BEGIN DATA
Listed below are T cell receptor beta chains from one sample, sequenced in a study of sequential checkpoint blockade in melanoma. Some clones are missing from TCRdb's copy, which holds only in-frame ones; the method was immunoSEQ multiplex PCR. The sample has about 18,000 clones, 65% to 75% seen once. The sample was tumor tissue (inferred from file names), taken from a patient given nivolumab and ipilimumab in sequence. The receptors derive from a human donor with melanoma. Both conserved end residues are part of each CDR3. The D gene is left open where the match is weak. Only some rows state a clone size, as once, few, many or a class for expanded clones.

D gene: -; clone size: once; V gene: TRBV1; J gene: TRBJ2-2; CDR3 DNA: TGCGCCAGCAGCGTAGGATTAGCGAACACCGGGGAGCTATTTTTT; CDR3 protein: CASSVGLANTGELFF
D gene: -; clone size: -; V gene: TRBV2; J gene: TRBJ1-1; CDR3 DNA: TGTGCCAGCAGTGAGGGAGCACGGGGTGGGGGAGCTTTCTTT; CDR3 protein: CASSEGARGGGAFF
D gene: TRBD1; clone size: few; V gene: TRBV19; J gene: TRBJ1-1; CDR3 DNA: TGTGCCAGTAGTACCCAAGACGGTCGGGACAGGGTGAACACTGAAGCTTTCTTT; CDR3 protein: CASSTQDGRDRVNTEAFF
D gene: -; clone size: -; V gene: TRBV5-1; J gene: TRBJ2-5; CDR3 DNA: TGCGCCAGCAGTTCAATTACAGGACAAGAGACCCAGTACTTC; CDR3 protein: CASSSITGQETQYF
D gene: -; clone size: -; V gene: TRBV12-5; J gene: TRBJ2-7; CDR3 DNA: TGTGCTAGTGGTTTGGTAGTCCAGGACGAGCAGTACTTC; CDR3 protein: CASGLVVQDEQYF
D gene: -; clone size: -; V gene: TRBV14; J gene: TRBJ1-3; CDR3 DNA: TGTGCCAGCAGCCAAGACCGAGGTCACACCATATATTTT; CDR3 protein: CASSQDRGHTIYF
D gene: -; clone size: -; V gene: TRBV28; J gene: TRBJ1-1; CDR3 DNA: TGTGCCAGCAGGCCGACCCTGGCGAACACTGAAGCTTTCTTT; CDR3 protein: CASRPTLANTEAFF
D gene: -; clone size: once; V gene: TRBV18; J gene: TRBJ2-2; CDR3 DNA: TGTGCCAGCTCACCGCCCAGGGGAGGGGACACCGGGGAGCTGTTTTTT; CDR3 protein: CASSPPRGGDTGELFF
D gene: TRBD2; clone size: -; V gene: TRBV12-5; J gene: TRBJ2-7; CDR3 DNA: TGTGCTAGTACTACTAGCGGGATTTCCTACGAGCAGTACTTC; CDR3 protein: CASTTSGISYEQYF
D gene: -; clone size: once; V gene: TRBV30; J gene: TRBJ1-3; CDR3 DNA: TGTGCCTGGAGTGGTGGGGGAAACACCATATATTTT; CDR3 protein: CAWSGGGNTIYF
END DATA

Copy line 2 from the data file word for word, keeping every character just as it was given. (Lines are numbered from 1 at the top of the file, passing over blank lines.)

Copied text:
D gene: -; clone size: once; V gene: TRBV1; J gene: TRBJ2-2; CDR3 DNA: TGCGCCAGCAGCGTAGGATTAGCGAACACCGGGGAGCTATTTTTT; CDR3 protein: CASSVGLANTGELFF